The Economics, Algorithms, and Optimization team within CDS conducted the team's first Operations Research workshop. The workshop aimed to highlight the team's work in the areas of algorithms and optimization to a group of external researchers and exchange ideas about the latest academic work in the areas of applied causal inference, optimization, stochastic modeling, and mechanism design. The discussion groups focused on the themes of Optimization under Uncertainty, Algorithmic Game Theory, and Combinatorial Optimization.

The parity ray regularizer for pacing in auction markets

Budget management systems are one of the key components of modern auction markets. Internet advertising platforms typically offer advertisers the possibility to pace the rate at which their budget is depleted, through budget-pacing mechanisms. We focus on multiplicative pacing mechanisms in an online setting in which a bidder is repeatedly confronted with a series of advertising opportunities.

Speaking engagement at INFORMS Annual Meeting 2021

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Algorithmic Code Optimization

Algorithmic Code Optimization is the process of improving how binaries are compiled through algorithmic techniques. These improvements are important to ensure we optimize computational efficiency and other attributes that we may care about (e.g., binary size). Our recent work involves how we can post-process profiling data to improve profile-guided optimization and a theoretical study of the Ext-TSP problem, which is used for code block layout optimization.

QUEST: Queue simulation for content moderation at scale

Simulations are an important tool within queueing theory to analyze and improve the performance of queueing networks. In this paper, we describe how we can think of Meta's human content moderation system as a queueing network, and some operational problems we solve through a simulation platform that our team has built.

Multi-armed bandits with cost subsidy

Many businesses, including Meta, send SMS messages to their users for a variety of reasons including phone number verification, two-factor authentication, and notifications. In order to deliver these SMS messages to their users, companies generally leverage aggregators (e.g., Twilio) that have deals with operators throughout the world. Choosing the best aggregator in real time is a difficult problem since it involves balancing costs with the quality of an aggregator in a non-stationary environment. Our team has developed a multi-armed bandit based solution that helps solve these challenges.

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Our Economics Modeling team works on a broad array of questions all about understanding the behavior of users and advertisers on our complex multi-sided platform. We build models that inform both experimental and non-experimental settings. When we have experimental evidence, economic models are key for interpreting results into learnings about behavior. For questions difficult to answer with experiments, we are even more reliant on economic modeling to guide us. Some of our work is highly empirical, like the estimation of observational models. Other models tend toward more theoretical, like the modeling of how to transform an experimental estimate into a key elasticity.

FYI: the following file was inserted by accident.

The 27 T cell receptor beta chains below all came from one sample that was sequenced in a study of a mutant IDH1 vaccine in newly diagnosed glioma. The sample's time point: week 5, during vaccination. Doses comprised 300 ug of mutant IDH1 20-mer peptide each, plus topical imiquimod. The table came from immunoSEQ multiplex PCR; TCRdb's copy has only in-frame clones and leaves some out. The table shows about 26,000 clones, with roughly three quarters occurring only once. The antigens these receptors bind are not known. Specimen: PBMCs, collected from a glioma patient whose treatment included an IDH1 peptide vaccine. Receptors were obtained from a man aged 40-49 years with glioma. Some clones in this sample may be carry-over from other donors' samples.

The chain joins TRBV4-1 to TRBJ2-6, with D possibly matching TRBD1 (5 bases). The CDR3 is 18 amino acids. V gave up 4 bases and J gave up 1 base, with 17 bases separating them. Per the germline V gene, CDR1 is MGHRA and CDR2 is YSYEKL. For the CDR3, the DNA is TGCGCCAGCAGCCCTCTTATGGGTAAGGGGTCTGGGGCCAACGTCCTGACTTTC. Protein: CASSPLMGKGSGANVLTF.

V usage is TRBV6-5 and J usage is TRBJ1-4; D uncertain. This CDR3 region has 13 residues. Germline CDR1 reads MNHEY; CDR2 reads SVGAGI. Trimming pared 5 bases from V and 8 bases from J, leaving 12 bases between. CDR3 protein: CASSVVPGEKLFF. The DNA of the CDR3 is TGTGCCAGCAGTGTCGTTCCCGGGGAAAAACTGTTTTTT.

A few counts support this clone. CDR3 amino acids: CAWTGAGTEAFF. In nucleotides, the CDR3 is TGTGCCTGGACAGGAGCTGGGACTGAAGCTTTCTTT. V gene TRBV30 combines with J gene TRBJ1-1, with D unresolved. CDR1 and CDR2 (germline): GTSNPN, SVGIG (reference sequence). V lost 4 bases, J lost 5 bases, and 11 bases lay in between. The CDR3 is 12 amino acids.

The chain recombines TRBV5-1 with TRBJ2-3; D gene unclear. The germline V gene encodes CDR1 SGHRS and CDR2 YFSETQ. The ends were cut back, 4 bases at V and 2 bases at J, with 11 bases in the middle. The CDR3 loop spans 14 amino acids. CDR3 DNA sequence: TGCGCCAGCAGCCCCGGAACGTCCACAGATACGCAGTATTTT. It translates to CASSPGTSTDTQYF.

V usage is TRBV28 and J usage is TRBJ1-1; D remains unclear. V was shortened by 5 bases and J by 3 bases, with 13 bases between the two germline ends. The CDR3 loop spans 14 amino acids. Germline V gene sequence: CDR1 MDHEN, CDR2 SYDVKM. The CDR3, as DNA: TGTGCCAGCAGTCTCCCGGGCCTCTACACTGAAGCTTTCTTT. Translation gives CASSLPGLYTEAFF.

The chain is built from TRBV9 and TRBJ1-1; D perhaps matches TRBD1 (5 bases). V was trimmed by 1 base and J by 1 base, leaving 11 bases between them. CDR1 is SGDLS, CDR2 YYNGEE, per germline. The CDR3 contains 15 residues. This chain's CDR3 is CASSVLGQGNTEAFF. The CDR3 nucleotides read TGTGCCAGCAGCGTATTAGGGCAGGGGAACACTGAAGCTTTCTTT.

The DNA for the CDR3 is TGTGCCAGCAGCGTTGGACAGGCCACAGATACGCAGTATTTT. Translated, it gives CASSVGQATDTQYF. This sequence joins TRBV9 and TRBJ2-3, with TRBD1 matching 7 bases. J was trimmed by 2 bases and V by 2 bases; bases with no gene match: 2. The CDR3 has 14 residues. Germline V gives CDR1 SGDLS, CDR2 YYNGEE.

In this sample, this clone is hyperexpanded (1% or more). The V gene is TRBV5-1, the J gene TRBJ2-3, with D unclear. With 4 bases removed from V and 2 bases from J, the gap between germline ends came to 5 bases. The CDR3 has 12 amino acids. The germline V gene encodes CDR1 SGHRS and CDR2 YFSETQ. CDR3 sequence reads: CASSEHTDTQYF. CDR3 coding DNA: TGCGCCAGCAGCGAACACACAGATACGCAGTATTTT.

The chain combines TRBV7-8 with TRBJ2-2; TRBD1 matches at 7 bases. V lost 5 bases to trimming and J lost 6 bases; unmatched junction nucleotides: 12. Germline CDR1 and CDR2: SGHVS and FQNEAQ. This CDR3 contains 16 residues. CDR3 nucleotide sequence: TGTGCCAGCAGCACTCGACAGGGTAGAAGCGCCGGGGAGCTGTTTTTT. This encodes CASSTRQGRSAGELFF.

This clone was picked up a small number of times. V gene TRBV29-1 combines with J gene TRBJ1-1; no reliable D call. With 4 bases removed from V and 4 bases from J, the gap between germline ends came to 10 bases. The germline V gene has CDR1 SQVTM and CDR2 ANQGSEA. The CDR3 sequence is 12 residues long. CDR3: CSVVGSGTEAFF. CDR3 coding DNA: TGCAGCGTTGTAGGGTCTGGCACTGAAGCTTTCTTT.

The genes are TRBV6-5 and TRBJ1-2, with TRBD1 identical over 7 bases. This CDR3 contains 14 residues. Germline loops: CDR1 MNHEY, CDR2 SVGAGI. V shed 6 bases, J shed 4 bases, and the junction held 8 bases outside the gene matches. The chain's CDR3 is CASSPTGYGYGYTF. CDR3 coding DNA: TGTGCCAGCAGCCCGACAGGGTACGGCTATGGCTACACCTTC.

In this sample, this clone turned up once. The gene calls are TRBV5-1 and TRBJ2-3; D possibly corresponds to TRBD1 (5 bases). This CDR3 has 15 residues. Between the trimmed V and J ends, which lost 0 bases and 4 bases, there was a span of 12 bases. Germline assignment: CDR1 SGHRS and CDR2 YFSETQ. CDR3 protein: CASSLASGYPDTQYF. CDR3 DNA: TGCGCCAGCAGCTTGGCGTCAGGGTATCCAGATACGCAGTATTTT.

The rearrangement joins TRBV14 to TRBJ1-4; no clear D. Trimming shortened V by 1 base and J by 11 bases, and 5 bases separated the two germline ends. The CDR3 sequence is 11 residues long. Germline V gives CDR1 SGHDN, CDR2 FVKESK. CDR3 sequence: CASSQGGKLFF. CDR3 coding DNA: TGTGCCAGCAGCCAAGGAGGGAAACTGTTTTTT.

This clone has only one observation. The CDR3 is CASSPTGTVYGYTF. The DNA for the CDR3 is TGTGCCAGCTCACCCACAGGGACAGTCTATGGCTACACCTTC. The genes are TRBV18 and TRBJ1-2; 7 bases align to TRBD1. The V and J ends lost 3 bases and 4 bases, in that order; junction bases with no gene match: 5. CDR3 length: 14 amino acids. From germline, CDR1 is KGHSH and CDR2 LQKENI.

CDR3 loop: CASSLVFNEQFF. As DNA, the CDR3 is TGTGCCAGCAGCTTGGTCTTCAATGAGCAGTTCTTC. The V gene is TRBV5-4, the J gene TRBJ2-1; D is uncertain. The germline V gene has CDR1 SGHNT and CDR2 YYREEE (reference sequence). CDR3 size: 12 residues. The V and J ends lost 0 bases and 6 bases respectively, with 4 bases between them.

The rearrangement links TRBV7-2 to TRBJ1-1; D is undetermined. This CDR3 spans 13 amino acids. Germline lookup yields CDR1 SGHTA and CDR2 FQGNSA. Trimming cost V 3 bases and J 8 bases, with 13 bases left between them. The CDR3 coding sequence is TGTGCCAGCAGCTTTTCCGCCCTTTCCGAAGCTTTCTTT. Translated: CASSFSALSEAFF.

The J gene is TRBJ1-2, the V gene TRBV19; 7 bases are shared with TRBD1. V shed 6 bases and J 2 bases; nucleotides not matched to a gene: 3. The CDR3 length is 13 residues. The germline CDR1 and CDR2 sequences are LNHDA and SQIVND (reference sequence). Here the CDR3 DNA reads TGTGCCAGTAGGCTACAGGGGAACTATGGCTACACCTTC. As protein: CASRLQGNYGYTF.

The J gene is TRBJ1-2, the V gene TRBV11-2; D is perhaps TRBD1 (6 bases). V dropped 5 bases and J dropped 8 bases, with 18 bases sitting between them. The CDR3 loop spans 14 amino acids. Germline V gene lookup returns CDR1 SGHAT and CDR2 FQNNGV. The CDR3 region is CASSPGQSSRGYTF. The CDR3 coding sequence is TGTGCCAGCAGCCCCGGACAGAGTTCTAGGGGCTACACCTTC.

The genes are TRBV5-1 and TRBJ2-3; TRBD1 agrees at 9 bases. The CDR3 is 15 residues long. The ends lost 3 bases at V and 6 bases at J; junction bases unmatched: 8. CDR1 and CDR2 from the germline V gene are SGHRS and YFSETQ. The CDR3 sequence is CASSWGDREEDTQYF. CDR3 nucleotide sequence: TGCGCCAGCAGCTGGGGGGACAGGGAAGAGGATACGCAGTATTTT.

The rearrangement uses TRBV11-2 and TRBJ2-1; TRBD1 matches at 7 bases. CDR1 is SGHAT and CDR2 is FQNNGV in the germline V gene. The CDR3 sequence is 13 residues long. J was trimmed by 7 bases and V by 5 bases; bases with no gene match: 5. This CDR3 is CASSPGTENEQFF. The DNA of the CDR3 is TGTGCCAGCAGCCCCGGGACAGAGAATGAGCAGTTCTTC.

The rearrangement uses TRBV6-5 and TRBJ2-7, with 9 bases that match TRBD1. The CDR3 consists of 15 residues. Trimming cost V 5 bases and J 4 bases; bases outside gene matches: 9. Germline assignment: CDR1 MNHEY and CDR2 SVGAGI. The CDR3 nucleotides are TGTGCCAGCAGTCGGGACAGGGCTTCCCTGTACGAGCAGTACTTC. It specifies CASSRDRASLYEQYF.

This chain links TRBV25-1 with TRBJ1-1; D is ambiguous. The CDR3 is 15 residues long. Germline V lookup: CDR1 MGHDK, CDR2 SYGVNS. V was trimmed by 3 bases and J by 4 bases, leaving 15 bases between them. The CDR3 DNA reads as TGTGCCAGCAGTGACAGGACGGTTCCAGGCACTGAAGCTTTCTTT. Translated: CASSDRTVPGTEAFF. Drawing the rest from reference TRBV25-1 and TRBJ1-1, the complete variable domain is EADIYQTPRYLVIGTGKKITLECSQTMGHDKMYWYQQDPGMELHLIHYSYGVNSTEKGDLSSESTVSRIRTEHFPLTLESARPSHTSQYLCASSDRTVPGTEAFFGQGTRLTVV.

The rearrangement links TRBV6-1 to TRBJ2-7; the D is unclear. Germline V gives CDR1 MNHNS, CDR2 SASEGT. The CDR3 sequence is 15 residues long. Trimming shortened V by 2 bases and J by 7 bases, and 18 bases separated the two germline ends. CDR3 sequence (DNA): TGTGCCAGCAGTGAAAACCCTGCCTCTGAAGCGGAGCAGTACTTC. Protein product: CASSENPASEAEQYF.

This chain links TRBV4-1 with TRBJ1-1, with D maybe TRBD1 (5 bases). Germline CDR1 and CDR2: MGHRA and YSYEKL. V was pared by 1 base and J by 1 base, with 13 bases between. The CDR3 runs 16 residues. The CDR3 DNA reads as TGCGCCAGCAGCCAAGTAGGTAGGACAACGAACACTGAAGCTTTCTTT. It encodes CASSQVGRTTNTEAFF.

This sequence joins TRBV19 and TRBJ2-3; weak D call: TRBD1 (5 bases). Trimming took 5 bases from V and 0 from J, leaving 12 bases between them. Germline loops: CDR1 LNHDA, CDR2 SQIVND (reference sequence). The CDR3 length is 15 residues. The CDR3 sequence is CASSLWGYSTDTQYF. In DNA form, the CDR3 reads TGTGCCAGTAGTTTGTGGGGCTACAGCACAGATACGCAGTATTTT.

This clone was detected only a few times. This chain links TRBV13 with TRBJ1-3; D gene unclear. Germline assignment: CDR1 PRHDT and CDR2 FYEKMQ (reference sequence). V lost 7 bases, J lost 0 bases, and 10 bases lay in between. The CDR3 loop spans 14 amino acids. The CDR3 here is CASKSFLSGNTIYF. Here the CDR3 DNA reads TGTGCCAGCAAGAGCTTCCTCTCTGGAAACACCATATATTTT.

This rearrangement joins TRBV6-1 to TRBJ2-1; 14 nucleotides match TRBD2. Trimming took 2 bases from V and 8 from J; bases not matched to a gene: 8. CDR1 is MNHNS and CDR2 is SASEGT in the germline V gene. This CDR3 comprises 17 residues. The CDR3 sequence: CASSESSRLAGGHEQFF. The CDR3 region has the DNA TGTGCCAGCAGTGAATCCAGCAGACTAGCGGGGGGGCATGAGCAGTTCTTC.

Economic Opportunity for Digital Platforms request for proposals

The goal of this RFP was to enable research into how (and whether) the digital economy and online platforms create opportunity and encourage social mobility, as well as identify and address inequalities in opportunity. Another area of focus was how tools and programs could help disadvantaged groups (including those who lack digital skills) transition into careers that require more digital skills or create and grow their businesses.


GRAph Science and Statistics

We leverage structure and behavioral modeling in order to enhance various downstream applications in integrity as well as commerce. One of the team’s active projects has been temporal interaction embeddings, which focus on incorporating sequence modeling in various applications. More recently, we’ve expanded on graph modeling and its applications in commerce, user-interest learning, self-supervised sequence modeling, and interpretability.

We work on state of the art methodologies to improve best practices for various data problems, which are both commonly encountered across the company and critical to a trustworthy use of data. For example, we have developed the Ground Truth Maturity Framework, a step-by-step guide to help teams understand, measure, and minimize errors in their ground truth data sets and ensure that it is helping us make better decisions.

How Do We Know Someone Is Old Enough to Use Our Apps?

Creating an experience on Instagram that’s safe and private for young people, but also fun, comes with competing challenges. We want them to easily make new friends and keep up with their interests, but we don’t want them to deal with unwanted DMs or comments from strangers. We’ve developed AI technology that allows us to estimate people’s ages, like if someone is below or above 18.

Additionally, we work on delivering a more transparent, understandable, and controllable recommendation experience across the Meta family of apps. In particular, we are developing graph matching and representation learning algorithms to develop and optimize the taxonomy of canonical descriptions of content and user interests.

Popularity prediction for content moderation